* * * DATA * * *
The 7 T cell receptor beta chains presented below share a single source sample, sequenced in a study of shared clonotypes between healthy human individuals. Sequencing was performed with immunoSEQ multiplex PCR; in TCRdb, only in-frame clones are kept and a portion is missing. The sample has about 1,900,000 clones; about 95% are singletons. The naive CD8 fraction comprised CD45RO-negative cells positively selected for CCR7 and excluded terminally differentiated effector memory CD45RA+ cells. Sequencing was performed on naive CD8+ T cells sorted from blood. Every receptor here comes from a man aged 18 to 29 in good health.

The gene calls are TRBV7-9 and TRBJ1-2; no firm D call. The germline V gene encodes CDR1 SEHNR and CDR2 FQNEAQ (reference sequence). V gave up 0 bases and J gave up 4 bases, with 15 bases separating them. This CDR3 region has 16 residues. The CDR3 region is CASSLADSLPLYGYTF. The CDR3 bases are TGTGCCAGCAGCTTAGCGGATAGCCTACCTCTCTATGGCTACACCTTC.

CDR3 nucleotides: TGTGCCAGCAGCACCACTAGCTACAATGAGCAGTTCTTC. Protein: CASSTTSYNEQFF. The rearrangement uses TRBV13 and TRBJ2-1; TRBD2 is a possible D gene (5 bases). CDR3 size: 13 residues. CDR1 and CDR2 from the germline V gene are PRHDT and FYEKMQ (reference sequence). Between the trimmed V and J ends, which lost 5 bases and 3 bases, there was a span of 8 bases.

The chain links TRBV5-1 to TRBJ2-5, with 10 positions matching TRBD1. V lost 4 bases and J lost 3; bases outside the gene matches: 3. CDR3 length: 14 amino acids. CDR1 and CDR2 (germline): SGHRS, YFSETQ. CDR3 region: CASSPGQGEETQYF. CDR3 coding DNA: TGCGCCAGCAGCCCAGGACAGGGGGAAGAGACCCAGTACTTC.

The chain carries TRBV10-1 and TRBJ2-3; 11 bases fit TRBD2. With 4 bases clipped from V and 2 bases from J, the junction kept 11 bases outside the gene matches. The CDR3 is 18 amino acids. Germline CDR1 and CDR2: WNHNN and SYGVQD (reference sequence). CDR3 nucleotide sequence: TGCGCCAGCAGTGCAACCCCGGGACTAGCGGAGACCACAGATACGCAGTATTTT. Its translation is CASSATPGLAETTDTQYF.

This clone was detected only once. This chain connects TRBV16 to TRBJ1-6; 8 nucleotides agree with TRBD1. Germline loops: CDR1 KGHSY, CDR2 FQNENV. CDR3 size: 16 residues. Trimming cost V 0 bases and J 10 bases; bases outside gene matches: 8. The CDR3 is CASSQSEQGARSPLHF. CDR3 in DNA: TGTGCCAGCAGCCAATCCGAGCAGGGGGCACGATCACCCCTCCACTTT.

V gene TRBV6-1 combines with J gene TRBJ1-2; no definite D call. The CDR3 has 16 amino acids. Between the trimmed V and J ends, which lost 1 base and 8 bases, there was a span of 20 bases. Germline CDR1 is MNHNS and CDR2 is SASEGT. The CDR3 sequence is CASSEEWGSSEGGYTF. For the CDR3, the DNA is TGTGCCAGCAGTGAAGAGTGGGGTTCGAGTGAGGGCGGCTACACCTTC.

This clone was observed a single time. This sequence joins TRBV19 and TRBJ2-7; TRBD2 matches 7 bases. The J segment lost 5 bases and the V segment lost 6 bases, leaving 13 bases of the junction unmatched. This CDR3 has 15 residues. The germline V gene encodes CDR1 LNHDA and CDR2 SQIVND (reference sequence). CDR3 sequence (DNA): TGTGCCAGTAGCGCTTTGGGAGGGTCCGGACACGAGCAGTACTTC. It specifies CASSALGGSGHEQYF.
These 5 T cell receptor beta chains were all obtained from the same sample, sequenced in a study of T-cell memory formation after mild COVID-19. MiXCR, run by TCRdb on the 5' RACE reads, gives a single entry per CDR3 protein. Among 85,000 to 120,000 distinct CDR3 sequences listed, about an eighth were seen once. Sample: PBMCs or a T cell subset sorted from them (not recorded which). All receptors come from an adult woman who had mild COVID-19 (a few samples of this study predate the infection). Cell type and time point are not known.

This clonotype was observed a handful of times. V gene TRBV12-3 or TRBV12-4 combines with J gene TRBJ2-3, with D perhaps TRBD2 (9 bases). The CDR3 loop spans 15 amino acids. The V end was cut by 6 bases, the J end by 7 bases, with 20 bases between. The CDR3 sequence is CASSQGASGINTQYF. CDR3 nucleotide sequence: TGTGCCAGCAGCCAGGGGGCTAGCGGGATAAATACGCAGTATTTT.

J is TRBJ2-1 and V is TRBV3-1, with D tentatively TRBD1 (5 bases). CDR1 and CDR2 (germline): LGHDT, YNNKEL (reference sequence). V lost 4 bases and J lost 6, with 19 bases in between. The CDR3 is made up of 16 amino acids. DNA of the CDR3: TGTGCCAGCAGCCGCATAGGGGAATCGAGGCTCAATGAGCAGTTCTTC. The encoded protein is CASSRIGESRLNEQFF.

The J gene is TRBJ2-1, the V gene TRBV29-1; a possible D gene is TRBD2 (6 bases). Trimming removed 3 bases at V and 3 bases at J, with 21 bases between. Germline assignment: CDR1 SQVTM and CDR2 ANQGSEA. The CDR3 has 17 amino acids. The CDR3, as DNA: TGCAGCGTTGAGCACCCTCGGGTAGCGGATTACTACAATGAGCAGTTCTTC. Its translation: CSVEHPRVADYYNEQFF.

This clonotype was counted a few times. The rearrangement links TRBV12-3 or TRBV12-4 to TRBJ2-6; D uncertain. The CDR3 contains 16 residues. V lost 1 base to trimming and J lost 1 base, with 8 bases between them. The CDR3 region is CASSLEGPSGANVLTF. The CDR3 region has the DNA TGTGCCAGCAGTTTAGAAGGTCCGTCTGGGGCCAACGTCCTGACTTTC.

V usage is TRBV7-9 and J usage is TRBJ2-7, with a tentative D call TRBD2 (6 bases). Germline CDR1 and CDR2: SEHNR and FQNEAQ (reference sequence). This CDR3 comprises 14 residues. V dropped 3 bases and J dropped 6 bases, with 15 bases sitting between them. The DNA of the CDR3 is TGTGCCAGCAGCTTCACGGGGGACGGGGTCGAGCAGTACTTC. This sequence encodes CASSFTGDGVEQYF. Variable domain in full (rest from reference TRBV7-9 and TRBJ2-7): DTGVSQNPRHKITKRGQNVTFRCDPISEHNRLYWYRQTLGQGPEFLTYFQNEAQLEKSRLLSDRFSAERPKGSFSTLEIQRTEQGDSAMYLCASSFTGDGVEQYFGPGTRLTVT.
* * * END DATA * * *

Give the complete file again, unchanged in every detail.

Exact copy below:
The 7 T cell receptor beta chains presented below share a single source sample, sequenced in a study of shared clonotypes between healthy human individuals. Sequencing was performed with immunoSEQ multiplex PCR; in TCRdb, only in-frame clones are kept and a portion is missing. The sample has about 1,900,000 clones; about 95% are singletons. The naive CD8 fraction comprised CD45RO-negative cells positively selected for CCR7 and excluded terminally differentiated effector memory CD45RA+ cells. Sequencing was performed on naive CD8+ T cells sorted from blood. Every receptor here comes from a man aged 18 to 29 in good health.

The gene calls are TRBV7-9 and TRBJ1-2; no firm D call. The germline V gene encodes CDR1 SEHNR and CDR2 FQNEAQ (reference sequence). V gave up 0 bases and J gave up 4 bases, with 15 bases separating them. This CDR3 region has 16 residues. The CDR3 region is CASSLADSLPLYGYTF. The CDR3 bases are TGTGCCAGCAGCTTAGCGGATAGCCTACCTCTCTATGGCTACACCTTC.

CDR3 nucleotides: TGTGCCAGCAGCACCACTAGCTACAATGAGCAGTTCTTC. Protein: CASSTTSYNEQFF. The rearrangement uses TRBV13 and TRBJ2-1; TRBD2 is a possible D gene (5 bases). CDR3 size: 13 residues. CDR1 and CDR2 from the germline V gene are PRHDT and FYEKMQ (reference sequence). Between the trimmed V and J ends, which lost 5 bases and 3 bases, there was a span of 8 bases.

The chain links TRBV5-1 to TRBJ2-5, with 10 positions matching TRBD1. V lost 4 bases and J lost 3; bases outside the gene matches: 3. CDR3 length: 14 amino acids. CDR1 and CDR2 (germline): SGHRS, YFSETQ. CDR3 region: CASSPGQGEETQYF. CDR3 coding DNA: TGCGCCAGCAGCCCAGGACAGGGGGAAGAGACCCAGTACTTC.

The chain carries TRBV10-1 and TRBJ2-3; 11 bases fit TRBD2. With 4 bases clipped from V and 2 bases from J, the junction kept 11 bases outside the gene matches. The CDR3 is 18 amino acids. Germline CDR1 and CDR2: WNHNN and SYGVQD (reference sequence). CDR3 nucleotide sequence: TGCGCCAGCAGTGCAACCCCGGGACTAGCGGAGACCACAGATACGCAGTATTTT. Its translation is CASSATPGLAETTDTQYF.

This clone was detected only once. This chain connects TRBV16 to TRBJ1-6; 8 nucleotides agree with TRBD1. Germline loops: CDR1 KGHSY, CDR2 FQNENV. CDR3 size: 16 residues. Trimming cost V 0 bases and J 10 bases; bases outside gene matches: 8. The CDR3 is CASSQSEQGARSPLHF. CDR3 in DNA: TGTGCCAGCAGCCAATCCGAGCAGGGGGCACGATCACCCCTCCACTTT.

V gene TRBV6-1 combines with J gene TRBJ1-2; no definite D call. The CDR3 has 16 amino acids. Between the trimmed V and J ends, which lost 1 base and 8 bases, there was a span of 20 bases. Germline CDR1 is MNHNS and CDR2 is SASEGT. The CDR3 sequence is CASSEEWGSSEGGYTF. For the CDR3, the DNA is TGTGCCAGCAGTGAAGAGTGGGGTTCGAGTGAGGGCGGCTACACCTTC.

This clone was observed a single time. This sequence joins TRBV19 and TRBJ2-7; TRBD2 matches 7 bases. The J segment lost 5 bases and the V segment lost 6 bases, leaving 13 bases of the junction unmatched. This CDR3 has 15 residues. The germline V gene encodes CDR1 LNHDA and CDR2 SQIVND (reference sequence). CDR3 sequence (DNA): TGTGCCAGTAGCGCTTTGGGAGGGTCCGGACACGAGCAGTACTTC. It specifies CASSALGGSGHEQYF.
These 5 T cell receptor beta chains were all obtained from the same sample, sequenced in a study of T-cell memory formation after mild COVID-19. MiXCR, run by TCRdb on the 5' RACE reads, gives a single entry per CDR3 protein. Among 85,000 to 120,000 distinct CDR3 sequences listed, about an eighth were seen once. Sample: PBMCs or a T cell subset sorted from them (not recorded which). All receptors come from an adult woman who had mild COVID-19 (a few samples of this study predate the infection). Cell type and time point are not known.

This clonotype was observed a handful of times. V gene TRBV12-3 or TRBV12-4 combines with J gene TRBJ2-3, with D perhaps TRBD2 (9 bases). The CDR3 loop spans 15 amino acids. The V end was cut by 6 bases, the J end by 7 bases, with 20 bases between. The CDR3 sequence is CASSQGASGINTQYF. CDR3 nucleotide sequence: TGTGCCAGCAGCCAGGGGGCTAGCGGGATAAATACGCAGTATTTT.

J is TRBJ2-1 and V is TRBV3-1, with D tentatively TRBD1 (5 bases). CDR1 and CDR2 (germline): LGHDT, YNNKEL (reference sequence). V lost 4 bases and J lost 6, with 19 bases in between. The CDR3 is made up of 16 amino acids. DNA of the CDR3: TGTGCCAGCAGCCGCATAGGGGAATCGAGGCTCAATGAGCAGTTCTTC. The encoded protein is CASSRIGESRLNEQFF.

The J gene is TRBJ2-1, the V gene TRBV29-1; a possible D gene is TRBD2 (6 bases). Trimming removed 3 bases at V and 3 bases at J, with 21 bases between. Germline assignment: CDR1 SQVTM and CDR2 ANQGSEA. The CDR3 has 17 amino acids. The CDR3, as DNA: TGCAGCGTTGAGCACCCTCGGGTAGCGGATTACTACAATGAGCAGTTCTTC. Its translation: CSVEHPRVADYYNEQFF.

This clonotype was counted a few times. The rearrangement links TRBV12-3 or TRBV12-4 to TRBJ2-6; D uncertain. The CDR3 contains 16 residues. V lost 1 base to trimming and J lost 1 base, with 8 bases between them. The CDR3 region is CASSLEGPSGANVLTF. The CDR3 region has the DNA TGTGCCAGCAGTTTAGAAGGTCCGTCTGGGGCCAACGTCCTGACTTTC.

V usage is TRBV7-9 and J usage is TRBJ2-7, with a tentative D call TRBD2 (6 bases). Germline CDR1 and CDR2: SEHNR and FQNEAQ (reference sequence). This CDR3 comprises 14 residues. V dropped 3 bases and J dropped 6 bases, with 15 bases sitting between them. The DNA of the CDR3 is TGTGCCAGCAGCTTCACGGGGGACGGGGTCGAGCAGTACTTC. This sequence encodes CASSFTGDGVEQYF. Variable domain in full (rest from reference TRBV7-9 and TRBJ2-7): DTGVSQNPRHKITKRGQNVTFRCDPISEHNRLYWYRQTLGQGPEFLTYFQNEAQLEKSRLLSDRFSAERPKGSFSTLEIQRTEQGDSAMYLCASSFTGDGVEQYFGPGTRLTVT.